From 1816 to the 1830s, the islands of St. Eustatius, Saba, St. Thomas, St. Maarten, and St. Barts were actively engaged with illicit trade in ships, prize goods, and the transatlantic slave trade. Ships’ crews, governors, and merchants took advantage of the islands’ physical, political, and legal environments to effectively launder goods, ships, and people that were actively involved in these activities. St. Thomas stands out due to the longevity of its status as a regional and international hub for illicit trade at the end of Atlantic and Caribbean privateering and piracy. Within this social and political environment, this paper will unveil the tensions between international, regional, and local interests that drove merchants and colonial officials on St. Thomas to engage with illegal transatlantic slave traders, privateers, and pirates, during the early nineteenth century. Secondly, this paper will reveal the processes through which these relations occurred.
1 Preamble and Historical Context
From 1816 to the 1830s, the islands of St. Eustatius (Statia), Saba, St. Thomas, St. Maarten, and St. Barts were actively engaged with illicit trade in ships, prize goods, and the transatlantic slave trade. Ships’ crews, governors, and merchants took advantage of the respective physical, political, and legal environments of each island to effectively launder goods, ships, and people that were actively involved in these activities. St. Thomas in particular stands out due to the longevity of its status as a regional and international hub for illicit trade at the end of Atlantic and Caribbean privateering and piracy following the Cisplatine War (1825–28). This was in part due to covert sanctioning of illicit trade by Frederick VI of Denmark, despite Danish laws otherwise forbidding these activities. Within this social and political environment, this paper will unveil the tensions between international, regional, and local interests that drove merchants and colonial officials on St. Thomas to engage in the illegal transatlantic slave trade, and also with privateers and pirates, during the early nineteenth century. Secondly, this paper will reveal the processes through which these relations occurred.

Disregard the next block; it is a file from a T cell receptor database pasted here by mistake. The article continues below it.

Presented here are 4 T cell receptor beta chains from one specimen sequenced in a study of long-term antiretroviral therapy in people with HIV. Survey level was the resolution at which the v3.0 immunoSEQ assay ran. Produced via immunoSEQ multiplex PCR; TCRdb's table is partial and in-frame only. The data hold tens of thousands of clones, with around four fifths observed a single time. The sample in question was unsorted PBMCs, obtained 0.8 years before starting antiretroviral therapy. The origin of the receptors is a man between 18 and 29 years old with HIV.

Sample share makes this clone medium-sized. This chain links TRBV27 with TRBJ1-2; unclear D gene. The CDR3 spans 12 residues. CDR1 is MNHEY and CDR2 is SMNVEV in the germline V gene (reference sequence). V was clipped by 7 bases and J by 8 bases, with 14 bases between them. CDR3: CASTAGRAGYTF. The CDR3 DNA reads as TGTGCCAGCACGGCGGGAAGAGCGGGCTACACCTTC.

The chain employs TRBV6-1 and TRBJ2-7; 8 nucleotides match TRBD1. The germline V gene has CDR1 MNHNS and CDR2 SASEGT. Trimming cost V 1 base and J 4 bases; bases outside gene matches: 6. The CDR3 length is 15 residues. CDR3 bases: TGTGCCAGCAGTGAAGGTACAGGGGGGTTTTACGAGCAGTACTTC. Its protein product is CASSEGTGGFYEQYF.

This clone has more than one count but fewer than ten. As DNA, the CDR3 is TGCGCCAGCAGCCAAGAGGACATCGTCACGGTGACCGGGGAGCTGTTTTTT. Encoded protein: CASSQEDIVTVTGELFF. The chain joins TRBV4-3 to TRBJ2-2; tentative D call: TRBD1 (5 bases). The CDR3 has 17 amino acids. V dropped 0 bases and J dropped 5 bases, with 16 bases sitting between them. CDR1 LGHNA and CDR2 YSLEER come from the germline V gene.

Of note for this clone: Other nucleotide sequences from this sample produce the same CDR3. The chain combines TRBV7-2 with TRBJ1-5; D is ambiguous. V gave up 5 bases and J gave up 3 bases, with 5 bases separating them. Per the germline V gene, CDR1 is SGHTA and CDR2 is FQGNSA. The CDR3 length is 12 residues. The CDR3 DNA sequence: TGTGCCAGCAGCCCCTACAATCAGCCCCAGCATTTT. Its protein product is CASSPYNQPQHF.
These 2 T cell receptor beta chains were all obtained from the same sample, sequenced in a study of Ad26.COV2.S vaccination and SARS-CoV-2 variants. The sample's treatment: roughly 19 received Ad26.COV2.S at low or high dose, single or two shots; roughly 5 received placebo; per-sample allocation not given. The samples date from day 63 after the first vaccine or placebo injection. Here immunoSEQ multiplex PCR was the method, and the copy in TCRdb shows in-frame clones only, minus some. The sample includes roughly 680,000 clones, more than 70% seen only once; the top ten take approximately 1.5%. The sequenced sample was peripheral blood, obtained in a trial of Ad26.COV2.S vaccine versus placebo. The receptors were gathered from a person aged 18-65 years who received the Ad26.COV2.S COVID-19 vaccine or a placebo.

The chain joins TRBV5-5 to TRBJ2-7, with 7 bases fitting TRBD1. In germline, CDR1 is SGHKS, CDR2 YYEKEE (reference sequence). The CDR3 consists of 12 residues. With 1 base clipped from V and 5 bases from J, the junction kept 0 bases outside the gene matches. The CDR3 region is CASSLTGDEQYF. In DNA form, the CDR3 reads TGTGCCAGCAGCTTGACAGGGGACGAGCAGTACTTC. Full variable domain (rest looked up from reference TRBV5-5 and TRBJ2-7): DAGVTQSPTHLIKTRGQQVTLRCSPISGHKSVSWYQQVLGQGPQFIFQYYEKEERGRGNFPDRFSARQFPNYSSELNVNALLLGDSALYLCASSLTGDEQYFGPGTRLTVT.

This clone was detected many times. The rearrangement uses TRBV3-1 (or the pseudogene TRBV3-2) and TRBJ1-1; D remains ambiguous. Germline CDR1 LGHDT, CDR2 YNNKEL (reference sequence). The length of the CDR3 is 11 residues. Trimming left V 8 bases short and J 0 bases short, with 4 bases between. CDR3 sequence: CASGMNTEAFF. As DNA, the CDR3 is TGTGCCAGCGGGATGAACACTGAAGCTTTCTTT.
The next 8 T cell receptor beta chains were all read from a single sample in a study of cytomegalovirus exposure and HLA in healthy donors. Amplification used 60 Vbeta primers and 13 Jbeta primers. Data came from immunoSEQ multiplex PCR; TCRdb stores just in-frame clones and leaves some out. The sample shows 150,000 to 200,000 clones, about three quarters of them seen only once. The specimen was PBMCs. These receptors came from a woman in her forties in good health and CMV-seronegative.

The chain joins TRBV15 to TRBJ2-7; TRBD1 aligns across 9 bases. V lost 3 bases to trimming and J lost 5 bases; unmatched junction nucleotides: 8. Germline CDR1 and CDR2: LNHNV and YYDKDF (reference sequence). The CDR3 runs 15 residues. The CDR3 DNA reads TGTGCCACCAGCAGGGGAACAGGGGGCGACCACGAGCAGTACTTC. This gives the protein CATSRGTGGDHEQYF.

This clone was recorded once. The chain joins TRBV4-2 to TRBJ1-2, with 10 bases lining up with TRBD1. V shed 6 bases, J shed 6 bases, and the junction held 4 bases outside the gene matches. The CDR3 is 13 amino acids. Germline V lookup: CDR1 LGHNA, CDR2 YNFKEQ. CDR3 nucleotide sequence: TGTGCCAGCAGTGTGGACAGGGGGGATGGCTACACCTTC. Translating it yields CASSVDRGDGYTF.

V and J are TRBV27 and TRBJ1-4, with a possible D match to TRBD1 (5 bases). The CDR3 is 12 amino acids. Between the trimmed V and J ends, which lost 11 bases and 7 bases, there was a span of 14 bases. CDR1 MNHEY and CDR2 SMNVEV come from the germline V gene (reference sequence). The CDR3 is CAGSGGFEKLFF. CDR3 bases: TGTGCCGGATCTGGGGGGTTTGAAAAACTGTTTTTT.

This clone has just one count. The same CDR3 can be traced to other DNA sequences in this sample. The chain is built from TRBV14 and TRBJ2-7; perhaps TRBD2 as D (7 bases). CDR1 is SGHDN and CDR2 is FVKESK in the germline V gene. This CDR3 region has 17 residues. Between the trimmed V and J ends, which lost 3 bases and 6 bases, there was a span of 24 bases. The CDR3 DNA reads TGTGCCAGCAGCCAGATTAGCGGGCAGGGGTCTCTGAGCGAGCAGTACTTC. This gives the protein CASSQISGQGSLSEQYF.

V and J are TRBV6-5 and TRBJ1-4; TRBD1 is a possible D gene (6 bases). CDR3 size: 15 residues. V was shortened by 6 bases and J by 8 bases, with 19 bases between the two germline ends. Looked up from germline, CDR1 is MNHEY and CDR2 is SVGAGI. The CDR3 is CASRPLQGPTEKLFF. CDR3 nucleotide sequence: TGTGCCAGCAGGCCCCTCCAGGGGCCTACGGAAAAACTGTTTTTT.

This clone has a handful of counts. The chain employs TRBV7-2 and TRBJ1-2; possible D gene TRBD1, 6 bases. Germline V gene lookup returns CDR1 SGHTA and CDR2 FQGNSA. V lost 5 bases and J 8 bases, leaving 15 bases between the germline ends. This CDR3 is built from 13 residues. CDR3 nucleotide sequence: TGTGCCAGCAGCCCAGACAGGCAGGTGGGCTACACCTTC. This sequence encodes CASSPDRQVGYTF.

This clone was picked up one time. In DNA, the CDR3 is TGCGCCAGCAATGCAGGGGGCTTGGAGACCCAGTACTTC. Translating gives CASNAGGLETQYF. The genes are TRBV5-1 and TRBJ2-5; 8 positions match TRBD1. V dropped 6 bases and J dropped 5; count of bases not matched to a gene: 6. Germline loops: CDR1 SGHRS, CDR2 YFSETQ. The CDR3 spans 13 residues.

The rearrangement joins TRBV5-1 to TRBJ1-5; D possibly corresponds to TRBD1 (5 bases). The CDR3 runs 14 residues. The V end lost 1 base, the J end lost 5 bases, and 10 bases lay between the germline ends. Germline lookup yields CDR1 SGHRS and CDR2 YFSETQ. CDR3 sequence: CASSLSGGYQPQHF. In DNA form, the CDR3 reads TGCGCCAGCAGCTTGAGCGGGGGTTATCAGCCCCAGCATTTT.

Nineteenth-century piracy and privateering the Caribbean has received little attention from scholars. Some historical research has focused on Argentinian privateering, Artigan privateering, Mexican privateering, Colombian privateering, Baltimore-based pirates who masqueraded as Royalist or Republican privateers, British responses to piracy and privateering during this time, and some discussion of the role of St. Barts in the early years of Independence privateers.1 These studies have largely neglected to understand or acknowledge the roles of St. Thomas, St. Eustatius, and Saba in engaging with pirates and privateers during the early nineteenth century, and their focus is limited mostly to the earlier years of the Latin American Wars of Independence. These studies also centered on narrow sets of archival material to the exclusion of others; no source material was used from the Dutch National Archives, the Curaçao National Archives, or important historical newspapers such as the Sanct Thomae Tidende (St. Thomas Times) and the Curaçaosche Courant, thereby limiting the authors’ data relative to their own language proficiencies. During this time, locally and regionally-situated newspapers such as these tended to provide more reliable accounts of piracy, privateering, and other skirmishes and battles, if only due to their proximity to actual events for better vetting.2 The involvement of Royalist and Republican privateers with trade in the Dutch islands have been noted in passing by Dutch scholars but to date no study has been undertaken that had focused on their involvement in this area explicitly (Emmer 1973, 2006; Goslinga 1990; Postma 2008). Nineteenth-century archaeological research among these four islands has focused mostly on St. Thomas and Saba. These include plantations and slavery, social organization, and material culture of the upper class.3 On Statia, archaeological and historical research has focused almost exclusively on the “Golden Era” of the eighteenth century, with no work centered on the century that followed except some elements of early nineteenth-century slavery by Grant Gilmore (2004).